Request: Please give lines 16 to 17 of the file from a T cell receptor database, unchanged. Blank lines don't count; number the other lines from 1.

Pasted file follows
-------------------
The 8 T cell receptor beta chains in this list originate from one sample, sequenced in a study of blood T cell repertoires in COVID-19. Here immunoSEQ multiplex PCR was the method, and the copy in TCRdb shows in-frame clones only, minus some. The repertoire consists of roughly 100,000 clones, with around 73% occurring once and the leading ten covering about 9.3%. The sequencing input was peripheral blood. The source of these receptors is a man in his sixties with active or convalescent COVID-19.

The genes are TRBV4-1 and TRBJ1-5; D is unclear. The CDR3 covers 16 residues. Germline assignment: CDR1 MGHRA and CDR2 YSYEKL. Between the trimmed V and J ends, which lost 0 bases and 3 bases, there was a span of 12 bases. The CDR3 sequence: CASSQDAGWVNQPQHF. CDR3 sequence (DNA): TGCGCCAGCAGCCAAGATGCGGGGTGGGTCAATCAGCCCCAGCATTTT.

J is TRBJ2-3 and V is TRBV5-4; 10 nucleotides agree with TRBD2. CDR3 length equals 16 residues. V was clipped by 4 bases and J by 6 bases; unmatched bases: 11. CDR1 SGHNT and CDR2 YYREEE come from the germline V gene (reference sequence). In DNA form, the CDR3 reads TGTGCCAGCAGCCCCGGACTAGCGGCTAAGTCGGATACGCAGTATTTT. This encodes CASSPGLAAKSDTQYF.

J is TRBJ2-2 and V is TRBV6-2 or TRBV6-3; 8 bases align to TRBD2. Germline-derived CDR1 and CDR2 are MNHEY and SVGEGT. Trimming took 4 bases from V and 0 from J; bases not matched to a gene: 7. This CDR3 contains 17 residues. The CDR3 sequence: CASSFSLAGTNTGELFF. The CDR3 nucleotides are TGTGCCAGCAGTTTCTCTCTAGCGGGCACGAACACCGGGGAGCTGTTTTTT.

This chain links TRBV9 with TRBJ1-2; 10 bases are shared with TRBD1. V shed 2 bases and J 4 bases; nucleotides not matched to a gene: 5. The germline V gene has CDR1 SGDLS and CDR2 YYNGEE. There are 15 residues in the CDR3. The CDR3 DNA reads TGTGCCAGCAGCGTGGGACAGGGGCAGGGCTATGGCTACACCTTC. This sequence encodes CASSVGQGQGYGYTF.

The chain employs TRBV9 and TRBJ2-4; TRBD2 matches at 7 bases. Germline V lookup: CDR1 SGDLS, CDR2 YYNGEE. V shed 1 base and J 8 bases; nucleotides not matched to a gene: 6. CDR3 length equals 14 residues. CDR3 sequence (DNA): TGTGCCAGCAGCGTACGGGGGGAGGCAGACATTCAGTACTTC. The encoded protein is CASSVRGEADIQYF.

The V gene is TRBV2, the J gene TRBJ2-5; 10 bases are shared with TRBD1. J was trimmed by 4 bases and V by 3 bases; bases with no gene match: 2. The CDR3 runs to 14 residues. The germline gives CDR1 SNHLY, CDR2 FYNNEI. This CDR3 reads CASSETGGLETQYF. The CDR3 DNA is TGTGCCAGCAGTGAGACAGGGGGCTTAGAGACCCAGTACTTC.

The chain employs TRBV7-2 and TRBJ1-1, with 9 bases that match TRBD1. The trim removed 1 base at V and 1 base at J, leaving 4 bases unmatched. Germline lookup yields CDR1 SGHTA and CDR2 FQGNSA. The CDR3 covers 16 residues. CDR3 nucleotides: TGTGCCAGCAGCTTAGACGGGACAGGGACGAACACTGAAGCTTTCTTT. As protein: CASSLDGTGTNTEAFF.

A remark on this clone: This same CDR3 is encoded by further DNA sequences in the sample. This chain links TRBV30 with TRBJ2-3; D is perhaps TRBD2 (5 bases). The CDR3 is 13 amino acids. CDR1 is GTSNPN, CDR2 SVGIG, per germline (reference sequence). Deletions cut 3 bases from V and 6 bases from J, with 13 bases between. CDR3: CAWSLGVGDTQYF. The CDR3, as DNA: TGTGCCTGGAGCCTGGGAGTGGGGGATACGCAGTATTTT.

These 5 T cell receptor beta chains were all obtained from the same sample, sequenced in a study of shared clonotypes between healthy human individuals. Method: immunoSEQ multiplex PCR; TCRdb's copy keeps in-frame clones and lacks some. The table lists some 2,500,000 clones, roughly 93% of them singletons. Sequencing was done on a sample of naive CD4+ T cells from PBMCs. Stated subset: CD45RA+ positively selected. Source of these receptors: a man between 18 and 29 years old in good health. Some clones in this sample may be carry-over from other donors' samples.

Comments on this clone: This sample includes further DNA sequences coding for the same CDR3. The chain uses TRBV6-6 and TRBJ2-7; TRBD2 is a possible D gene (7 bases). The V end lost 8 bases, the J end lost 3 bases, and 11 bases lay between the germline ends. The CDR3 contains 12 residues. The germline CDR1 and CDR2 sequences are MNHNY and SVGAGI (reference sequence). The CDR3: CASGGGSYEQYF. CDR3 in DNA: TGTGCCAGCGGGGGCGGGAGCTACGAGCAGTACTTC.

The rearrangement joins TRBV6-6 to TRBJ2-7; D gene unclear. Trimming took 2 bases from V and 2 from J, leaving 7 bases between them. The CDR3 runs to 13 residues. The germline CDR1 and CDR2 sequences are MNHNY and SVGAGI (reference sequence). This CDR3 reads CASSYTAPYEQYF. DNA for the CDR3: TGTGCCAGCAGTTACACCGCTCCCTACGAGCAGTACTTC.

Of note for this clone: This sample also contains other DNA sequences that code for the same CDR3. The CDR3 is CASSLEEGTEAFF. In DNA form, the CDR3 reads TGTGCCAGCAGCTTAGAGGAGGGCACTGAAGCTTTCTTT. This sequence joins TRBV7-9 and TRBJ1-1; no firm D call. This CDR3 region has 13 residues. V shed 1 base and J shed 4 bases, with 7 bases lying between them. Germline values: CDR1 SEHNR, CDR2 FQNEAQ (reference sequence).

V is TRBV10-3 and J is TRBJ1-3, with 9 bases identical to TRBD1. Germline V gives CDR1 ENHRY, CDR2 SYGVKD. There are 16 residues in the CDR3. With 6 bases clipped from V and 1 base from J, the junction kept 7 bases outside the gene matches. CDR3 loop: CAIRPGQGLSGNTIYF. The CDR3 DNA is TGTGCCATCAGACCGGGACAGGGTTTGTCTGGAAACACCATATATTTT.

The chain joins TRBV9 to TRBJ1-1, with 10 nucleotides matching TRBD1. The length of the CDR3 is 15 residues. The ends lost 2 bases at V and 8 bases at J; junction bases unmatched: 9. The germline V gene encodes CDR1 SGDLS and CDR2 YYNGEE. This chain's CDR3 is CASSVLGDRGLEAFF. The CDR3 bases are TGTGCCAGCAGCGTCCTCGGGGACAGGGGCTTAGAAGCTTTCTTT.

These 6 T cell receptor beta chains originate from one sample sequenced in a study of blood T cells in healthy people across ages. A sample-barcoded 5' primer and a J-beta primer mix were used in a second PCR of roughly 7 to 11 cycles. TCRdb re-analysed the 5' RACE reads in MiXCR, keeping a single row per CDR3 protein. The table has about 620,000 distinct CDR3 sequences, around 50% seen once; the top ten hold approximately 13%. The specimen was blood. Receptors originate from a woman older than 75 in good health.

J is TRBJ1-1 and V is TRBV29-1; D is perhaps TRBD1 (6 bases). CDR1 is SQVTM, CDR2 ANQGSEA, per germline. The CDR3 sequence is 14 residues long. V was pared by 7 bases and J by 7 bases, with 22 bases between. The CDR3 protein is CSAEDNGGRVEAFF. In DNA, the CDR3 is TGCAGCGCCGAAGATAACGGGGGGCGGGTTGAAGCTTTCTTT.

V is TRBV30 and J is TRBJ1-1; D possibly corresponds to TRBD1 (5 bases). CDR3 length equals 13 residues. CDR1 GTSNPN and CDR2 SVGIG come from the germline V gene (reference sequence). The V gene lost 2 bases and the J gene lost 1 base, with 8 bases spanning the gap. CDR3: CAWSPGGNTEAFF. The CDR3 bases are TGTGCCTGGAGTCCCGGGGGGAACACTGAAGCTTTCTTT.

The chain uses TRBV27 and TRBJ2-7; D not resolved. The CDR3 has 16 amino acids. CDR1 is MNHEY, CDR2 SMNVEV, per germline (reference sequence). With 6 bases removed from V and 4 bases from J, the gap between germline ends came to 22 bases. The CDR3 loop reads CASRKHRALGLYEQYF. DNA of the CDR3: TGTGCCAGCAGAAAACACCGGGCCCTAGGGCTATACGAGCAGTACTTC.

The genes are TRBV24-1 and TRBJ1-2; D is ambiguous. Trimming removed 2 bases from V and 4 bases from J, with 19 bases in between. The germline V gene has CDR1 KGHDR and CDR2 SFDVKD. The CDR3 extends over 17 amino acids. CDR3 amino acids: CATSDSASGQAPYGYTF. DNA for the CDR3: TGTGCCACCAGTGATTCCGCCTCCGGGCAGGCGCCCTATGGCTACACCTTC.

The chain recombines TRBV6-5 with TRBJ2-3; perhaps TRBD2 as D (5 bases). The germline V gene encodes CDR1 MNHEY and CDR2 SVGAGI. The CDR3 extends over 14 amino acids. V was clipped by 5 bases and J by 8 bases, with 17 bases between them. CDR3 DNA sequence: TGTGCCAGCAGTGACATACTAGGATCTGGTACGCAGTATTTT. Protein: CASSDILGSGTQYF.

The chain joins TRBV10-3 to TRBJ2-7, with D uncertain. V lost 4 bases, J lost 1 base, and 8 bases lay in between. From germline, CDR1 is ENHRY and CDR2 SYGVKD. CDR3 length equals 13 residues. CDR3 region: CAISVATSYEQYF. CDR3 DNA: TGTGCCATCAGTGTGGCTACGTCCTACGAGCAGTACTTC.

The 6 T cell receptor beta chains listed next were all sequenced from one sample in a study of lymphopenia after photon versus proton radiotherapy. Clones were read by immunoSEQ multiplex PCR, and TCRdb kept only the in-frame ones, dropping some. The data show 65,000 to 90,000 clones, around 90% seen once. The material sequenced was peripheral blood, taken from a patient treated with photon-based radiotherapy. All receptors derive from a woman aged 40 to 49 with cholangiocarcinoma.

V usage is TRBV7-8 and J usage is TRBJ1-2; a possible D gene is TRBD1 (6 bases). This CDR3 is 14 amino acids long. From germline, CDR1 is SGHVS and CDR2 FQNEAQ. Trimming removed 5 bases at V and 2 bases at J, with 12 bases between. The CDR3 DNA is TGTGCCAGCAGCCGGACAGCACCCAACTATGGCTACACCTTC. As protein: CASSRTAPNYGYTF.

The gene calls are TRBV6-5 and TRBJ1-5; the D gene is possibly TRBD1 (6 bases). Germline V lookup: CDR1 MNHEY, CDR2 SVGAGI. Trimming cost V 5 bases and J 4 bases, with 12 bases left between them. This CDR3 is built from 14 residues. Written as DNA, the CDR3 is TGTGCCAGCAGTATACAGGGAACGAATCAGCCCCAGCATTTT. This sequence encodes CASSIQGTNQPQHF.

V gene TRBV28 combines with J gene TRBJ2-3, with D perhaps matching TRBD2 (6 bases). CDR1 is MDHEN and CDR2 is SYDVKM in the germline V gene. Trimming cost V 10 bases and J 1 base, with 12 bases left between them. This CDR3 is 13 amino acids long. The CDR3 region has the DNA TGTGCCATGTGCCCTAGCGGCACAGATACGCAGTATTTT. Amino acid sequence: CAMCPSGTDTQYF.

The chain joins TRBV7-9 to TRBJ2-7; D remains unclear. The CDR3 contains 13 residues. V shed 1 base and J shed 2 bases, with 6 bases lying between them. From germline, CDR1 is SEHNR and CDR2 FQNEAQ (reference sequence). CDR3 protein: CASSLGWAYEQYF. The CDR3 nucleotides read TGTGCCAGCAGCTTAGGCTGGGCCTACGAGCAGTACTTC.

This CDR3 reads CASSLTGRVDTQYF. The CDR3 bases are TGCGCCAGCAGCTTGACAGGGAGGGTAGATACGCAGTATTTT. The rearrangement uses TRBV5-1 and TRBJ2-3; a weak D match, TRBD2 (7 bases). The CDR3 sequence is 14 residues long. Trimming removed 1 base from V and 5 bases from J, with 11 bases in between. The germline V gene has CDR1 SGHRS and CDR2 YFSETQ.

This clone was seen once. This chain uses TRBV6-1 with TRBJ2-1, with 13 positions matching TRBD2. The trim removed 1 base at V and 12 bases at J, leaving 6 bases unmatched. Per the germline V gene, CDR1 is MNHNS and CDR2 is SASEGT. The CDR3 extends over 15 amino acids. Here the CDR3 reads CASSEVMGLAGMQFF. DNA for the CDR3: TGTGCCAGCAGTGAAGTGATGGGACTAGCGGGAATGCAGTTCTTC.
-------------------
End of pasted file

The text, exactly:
These 6 T cell receptor beta chains originate from one sample sequenced in a study of blood T cells in healthy people across ages. A sample-barcoded 5' primer and a J-beta primer mix were used in a second PCR of roughly 7 to 11 cycles. TCRdb re-analysed the 5' RACE reads in MiXCR, keeping a single row per CDR3 protein. The table has about 620,000 distinct CDR3 sequences, around 50% seen once; the top ten hold approximately 13%. The specimen was blood. Receptors originate from a woman older than 75 in good health.

J is TRBJ1-1 and V is TRBV29-1; D is perhaps TRBD1 (6 bases). CDR1 is SQVTM, CDR2 ANQGSEA, per germline. The CDR3 sequence is 14 residues long. V was pared by 7 bases and J by 7 bases, with 22 bases between. The CDR3 protein is CSAEDNGGRVEAFF. In DNA, the CDR3 is TGCAGCGCCGAAGATAACGGGGGGCGGGTTGAAGCTTTCTTT.